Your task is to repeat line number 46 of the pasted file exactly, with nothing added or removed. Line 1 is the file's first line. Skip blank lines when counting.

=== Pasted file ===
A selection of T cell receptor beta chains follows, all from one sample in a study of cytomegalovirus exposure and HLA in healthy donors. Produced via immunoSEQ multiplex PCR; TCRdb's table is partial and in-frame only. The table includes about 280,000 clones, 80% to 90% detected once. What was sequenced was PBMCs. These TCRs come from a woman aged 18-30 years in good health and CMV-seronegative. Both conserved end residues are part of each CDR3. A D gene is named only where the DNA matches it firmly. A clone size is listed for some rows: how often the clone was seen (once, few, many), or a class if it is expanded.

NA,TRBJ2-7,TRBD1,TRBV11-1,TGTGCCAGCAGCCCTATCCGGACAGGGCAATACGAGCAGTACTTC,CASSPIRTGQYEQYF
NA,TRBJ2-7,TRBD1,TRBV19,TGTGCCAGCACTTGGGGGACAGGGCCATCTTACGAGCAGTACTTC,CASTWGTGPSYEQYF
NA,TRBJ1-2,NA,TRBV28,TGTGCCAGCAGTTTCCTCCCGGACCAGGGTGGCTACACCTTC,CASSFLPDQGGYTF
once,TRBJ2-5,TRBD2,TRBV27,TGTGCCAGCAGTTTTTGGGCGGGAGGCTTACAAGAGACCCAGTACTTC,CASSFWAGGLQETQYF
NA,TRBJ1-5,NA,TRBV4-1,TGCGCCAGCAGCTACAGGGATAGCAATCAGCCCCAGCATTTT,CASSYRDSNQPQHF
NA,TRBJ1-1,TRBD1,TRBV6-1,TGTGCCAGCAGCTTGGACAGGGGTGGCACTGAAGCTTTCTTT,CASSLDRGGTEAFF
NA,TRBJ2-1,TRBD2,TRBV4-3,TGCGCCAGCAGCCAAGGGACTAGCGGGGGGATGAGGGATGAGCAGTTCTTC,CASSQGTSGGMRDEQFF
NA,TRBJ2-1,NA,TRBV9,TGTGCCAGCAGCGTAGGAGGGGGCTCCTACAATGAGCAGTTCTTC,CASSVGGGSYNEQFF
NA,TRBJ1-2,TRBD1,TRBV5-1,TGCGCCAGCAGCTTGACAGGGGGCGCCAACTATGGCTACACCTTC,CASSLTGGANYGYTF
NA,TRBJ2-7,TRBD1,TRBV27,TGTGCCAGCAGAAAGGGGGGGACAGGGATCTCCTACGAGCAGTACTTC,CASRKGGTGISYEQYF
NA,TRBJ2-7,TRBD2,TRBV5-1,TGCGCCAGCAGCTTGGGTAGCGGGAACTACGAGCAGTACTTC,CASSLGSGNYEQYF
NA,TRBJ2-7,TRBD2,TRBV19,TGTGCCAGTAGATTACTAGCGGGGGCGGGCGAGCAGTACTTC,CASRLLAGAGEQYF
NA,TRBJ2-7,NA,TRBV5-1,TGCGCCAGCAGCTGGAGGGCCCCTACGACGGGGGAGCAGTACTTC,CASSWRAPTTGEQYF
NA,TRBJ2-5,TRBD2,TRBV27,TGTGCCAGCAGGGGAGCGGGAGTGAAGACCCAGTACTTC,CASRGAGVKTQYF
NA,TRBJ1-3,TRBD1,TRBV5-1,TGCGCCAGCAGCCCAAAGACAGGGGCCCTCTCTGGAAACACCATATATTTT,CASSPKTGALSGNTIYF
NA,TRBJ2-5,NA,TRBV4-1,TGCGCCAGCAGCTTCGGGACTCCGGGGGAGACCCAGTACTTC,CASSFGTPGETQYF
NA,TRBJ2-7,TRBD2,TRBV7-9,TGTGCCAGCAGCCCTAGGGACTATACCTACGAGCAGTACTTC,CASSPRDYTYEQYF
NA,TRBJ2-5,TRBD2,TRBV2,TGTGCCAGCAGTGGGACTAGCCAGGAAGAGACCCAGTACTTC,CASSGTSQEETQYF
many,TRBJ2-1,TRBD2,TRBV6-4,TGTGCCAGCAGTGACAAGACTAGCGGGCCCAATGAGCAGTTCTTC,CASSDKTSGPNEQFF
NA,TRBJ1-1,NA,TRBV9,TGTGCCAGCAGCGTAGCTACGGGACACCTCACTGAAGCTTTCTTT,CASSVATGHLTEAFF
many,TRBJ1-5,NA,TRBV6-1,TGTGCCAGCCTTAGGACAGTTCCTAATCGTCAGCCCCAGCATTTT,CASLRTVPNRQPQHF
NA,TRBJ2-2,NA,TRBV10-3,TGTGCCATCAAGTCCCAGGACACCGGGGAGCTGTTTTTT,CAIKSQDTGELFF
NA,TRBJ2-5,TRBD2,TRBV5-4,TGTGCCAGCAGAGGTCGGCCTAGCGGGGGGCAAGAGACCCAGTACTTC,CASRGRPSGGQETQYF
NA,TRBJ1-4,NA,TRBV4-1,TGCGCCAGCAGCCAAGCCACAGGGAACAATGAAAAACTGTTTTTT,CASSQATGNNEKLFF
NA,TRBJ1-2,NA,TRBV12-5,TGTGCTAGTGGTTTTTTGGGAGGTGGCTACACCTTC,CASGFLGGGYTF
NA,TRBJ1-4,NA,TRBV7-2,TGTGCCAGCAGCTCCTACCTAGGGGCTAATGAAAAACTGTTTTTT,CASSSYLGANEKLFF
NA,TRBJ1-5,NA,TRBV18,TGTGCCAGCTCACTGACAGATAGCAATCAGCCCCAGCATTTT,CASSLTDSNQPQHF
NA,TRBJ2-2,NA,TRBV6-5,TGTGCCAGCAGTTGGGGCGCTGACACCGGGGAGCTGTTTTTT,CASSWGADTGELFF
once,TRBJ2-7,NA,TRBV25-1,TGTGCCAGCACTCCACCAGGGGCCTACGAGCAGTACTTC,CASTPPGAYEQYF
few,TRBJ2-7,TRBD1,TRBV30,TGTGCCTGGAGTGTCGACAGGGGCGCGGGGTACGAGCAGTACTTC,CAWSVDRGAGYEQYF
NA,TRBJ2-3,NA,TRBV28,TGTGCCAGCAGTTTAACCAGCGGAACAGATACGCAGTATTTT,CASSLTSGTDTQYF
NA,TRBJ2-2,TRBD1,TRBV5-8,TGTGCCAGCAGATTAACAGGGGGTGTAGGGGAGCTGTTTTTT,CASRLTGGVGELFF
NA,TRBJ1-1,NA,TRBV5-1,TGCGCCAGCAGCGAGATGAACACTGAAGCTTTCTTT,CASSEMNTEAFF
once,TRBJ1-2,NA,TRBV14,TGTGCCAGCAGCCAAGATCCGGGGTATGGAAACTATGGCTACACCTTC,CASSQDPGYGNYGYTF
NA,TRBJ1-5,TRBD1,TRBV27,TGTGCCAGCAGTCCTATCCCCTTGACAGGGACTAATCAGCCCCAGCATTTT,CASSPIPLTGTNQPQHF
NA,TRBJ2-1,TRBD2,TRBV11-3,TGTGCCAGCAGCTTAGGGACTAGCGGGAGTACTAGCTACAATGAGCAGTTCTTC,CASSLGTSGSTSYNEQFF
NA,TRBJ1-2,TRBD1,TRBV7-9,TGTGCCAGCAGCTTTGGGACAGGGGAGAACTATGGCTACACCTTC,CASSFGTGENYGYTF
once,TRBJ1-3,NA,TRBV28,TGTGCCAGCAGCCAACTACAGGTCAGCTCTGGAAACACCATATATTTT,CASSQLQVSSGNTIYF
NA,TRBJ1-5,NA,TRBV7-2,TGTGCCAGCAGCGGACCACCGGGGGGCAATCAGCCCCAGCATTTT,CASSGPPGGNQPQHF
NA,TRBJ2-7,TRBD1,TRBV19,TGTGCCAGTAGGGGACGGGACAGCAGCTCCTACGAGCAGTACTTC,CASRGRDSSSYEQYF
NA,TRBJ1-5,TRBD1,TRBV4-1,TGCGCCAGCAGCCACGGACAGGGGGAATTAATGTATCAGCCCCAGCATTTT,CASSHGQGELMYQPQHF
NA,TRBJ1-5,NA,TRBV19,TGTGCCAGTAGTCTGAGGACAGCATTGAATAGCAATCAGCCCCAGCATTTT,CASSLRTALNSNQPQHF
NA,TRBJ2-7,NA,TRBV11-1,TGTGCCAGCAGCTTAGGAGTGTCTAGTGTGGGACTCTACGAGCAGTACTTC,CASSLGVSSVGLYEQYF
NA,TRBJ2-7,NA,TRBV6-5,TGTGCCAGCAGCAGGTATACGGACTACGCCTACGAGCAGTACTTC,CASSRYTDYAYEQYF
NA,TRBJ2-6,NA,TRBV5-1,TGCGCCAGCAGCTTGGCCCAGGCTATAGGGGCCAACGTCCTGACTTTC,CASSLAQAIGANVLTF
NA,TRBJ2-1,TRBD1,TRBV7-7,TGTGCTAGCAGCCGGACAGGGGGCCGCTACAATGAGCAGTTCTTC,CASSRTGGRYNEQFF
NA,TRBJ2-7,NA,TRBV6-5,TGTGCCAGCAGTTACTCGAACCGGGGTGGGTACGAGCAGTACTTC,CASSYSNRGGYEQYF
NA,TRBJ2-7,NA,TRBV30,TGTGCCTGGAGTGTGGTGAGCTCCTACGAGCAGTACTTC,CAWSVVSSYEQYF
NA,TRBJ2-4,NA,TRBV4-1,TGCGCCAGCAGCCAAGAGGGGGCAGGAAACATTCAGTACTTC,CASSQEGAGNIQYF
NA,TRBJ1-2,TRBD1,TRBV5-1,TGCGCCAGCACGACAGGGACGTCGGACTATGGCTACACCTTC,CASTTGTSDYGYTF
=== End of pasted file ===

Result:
NA,TRBJ2-6,NA,TRBV5-1,TGCGCCAGCAGCTTGGCCCAGGCTATAGGGGCCAACGTCCTGACTTTC,CASSLAQAIGANVLTF